As we reported last week, the U.S. District Court dismissed claims against the Fred Jones, Jr. Museum of Art, the University of Oklahoma, and associated Oklahoma defendants, over title to the Camille Pissarro painting La bergère rentrent des moutons (a case in which I represented the David Findlay Jr. Gallery).
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The dismissal was entirely jurisdictional—the court ruled that the Oklahoma defendants could not be sued in New York courts by Leone Meyer over her claims that the painting was stolen under Nazi occupation in Vichy—but it also demanded that the plaintiff justify her claims against the American Alliance of Museums (AAM) and Association of Art Musuem Directors. Those claims were premised on the theory that in allegedly failing to enforce their guidelines on Nazi-looted art, the associations had breached a contract of which Meyer was the intended beneficiary. The Court’s opinion last week expressed a skeptical view about the future of those claims, but made no decisions.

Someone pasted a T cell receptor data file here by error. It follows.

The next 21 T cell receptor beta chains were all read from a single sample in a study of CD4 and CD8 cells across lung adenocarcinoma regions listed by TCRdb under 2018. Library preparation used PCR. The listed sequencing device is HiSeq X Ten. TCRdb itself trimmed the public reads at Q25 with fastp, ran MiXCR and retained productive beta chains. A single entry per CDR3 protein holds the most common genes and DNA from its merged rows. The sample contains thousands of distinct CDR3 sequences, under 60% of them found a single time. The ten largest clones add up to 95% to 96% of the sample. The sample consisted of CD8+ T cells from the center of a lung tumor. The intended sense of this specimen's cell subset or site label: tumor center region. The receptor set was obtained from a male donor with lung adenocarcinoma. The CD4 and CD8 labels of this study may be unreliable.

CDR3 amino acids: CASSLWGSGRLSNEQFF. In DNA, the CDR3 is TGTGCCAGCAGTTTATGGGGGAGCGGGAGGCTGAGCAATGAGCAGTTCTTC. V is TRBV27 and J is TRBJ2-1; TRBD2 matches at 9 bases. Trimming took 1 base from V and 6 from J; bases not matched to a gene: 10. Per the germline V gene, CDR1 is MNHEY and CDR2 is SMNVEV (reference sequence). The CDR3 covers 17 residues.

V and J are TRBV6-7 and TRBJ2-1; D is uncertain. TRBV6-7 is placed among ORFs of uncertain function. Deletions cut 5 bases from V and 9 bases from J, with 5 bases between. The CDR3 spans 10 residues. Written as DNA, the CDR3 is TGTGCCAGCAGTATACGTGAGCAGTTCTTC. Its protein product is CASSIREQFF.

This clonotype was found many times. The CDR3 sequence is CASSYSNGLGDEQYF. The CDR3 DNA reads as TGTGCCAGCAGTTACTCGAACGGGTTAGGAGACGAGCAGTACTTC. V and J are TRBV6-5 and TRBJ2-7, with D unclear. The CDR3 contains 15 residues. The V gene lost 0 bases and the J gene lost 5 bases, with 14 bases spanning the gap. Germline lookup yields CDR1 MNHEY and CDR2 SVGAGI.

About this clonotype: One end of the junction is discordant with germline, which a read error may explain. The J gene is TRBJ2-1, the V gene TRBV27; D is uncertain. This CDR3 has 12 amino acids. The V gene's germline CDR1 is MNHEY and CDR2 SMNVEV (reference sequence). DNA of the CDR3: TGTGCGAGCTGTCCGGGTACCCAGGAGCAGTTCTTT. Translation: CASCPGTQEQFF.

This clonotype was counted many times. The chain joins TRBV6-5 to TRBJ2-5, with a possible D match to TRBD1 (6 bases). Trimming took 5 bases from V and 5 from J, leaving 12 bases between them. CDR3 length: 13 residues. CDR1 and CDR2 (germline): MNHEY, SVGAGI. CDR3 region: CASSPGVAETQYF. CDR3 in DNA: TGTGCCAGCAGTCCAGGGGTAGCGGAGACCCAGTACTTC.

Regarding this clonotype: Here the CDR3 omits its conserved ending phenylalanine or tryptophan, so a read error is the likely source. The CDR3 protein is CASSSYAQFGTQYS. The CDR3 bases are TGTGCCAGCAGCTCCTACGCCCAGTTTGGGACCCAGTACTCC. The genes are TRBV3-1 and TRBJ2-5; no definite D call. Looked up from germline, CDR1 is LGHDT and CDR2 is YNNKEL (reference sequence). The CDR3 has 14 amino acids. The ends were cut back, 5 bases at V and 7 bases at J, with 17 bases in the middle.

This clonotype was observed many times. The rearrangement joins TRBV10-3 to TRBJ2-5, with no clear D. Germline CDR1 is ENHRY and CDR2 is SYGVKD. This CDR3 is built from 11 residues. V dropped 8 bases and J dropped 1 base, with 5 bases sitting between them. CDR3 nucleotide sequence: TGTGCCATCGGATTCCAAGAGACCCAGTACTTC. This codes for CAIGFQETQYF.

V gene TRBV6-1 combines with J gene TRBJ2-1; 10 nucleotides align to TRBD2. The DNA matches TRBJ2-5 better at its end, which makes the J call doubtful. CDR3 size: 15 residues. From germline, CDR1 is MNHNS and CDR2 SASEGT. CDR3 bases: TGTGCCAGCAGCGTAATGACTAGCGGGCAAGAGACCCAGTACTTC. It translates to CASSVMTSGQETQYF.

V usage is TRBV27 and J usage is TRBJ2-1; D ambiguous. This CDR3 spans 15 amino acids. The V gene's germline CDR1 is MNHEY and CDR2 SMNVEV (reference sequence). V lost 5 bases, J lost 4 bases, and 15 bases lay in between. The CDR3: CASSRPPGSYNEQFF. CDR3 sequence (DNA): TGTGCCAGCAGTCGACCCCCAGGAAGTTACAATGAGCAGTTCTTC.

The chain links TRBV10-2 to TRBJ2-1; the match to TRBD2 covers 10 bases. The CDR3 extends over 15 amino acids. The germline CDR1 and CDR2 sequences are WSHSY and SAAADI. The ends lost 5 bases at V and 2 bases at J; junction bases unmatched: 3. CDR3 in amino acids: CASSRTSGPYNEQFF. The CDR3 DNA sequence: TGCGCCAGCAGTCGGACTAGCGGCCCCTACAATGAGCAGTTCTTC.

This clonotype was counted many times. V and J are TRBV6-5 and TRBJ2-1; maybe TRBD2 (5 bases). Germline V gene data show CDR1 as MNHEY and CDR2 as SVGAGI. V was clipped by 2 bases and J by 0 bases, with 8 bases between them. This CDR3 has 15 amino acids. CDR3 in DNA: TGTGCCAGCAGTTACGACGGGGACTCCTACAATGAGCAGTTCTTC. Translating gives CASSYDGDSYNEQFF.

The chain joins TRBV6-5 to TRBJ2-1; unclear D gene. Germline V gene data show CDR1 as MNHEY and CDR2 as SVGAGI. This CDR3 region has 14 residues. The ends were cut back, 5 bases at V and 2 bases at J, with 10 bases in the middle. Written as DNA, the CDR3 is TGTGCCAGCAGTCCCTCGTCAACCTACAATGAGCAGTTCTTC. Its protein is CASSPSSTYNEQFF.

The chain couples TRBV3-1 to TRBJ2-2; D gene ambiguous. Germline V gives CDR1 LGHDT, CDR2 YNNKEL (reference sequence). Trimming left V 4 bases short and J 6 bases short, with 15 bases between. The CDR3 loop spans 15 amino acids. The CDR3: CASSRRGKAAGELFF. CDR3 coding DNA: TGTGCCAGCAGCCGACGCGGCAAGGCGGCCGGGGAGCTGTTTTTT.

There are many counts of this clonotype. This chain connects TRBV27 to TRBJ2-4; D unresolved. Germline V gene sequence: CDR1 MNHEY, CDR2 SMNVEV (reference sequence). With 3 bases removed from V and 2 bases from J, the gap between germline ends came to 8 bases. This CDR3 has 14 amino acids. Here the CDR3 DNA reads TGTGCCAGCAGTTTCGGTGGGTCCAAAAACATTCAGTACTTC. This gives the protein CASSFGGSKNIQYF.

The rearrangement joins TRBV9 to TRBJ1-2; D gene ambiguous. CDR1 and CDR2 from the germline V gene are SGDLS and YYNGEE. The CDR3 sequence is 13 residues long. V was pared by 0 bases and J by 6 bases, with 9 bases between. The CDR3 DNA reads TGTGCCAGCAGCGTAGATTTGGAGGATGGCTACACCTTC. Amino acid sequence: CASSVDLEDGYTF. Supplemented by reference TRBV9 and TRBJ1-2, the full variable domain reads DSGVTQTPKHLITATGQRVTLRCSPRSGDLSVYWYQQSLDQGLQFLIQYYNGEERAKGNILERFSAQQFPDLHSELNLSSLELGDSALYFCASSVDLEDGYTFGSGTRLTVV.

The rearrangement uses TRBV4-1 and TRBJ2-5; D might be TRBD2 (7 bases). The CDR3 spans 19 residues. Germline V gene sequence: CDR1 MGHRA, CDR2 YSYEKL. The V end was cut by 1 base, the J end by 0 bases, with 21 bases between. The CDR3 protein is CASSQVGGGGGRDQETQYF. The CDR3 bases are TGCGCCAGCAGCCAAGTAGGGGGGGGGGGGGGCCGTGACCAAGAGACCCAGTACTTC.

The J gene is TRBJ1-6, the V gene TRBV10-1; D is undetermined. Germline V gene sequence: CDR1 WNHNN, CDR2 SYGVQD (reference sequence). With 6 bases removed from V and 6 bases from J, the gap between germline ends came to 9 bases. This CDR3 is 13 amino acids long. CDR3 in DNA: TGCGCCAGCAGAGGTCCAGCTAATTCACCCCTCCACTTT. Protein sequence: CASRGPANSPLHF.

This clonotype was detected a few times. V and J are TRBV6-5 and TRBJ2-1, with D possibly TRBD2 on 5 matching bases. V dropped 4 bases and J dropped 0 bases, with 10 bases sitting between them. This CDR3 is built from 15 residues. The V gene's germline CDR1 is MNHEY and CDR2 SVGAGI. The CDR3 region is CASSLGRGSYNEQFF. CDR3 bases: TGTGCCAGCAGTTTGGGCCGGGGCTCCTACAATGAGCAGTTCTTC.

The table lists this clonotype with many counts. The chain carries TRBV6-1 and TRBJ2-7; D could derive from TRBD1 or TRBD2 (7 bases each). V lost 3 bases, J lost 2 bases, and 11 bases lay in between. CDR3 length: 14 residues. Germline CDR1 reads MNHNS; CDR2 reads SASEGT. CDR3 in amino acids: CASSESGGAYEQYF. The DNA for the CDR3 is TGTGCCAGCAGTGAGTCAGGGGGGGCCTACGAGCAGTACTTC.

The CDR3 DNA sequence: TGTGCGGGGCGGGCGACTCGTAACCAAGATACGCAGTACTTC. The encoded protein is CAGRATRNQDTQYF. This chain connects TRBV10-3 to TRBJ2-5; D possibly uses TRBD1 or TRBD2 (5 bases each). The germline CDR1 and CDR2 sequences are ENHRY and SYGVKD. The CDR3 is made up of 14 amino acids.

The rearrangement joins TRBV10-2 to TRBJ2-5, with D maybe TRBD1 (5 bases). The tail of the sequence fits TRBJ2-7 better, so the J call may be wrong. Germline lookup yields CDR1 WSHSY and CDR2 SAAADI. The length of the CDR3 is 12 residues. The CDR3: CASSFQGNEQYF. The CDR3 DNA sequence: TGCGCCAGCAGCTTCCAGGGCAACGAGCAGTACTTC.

Yesterday, Meyer dismissed the remaining case against the AAM and AAMD. That dismissal is “without prejudice,” which means like the claims against the Oklahoma defendants, she could theoretically bring them again. That seems unlikely at this point, however.
Now attention will turn to whether there are further proceedings in Oklahoma, whether legislative or judicial.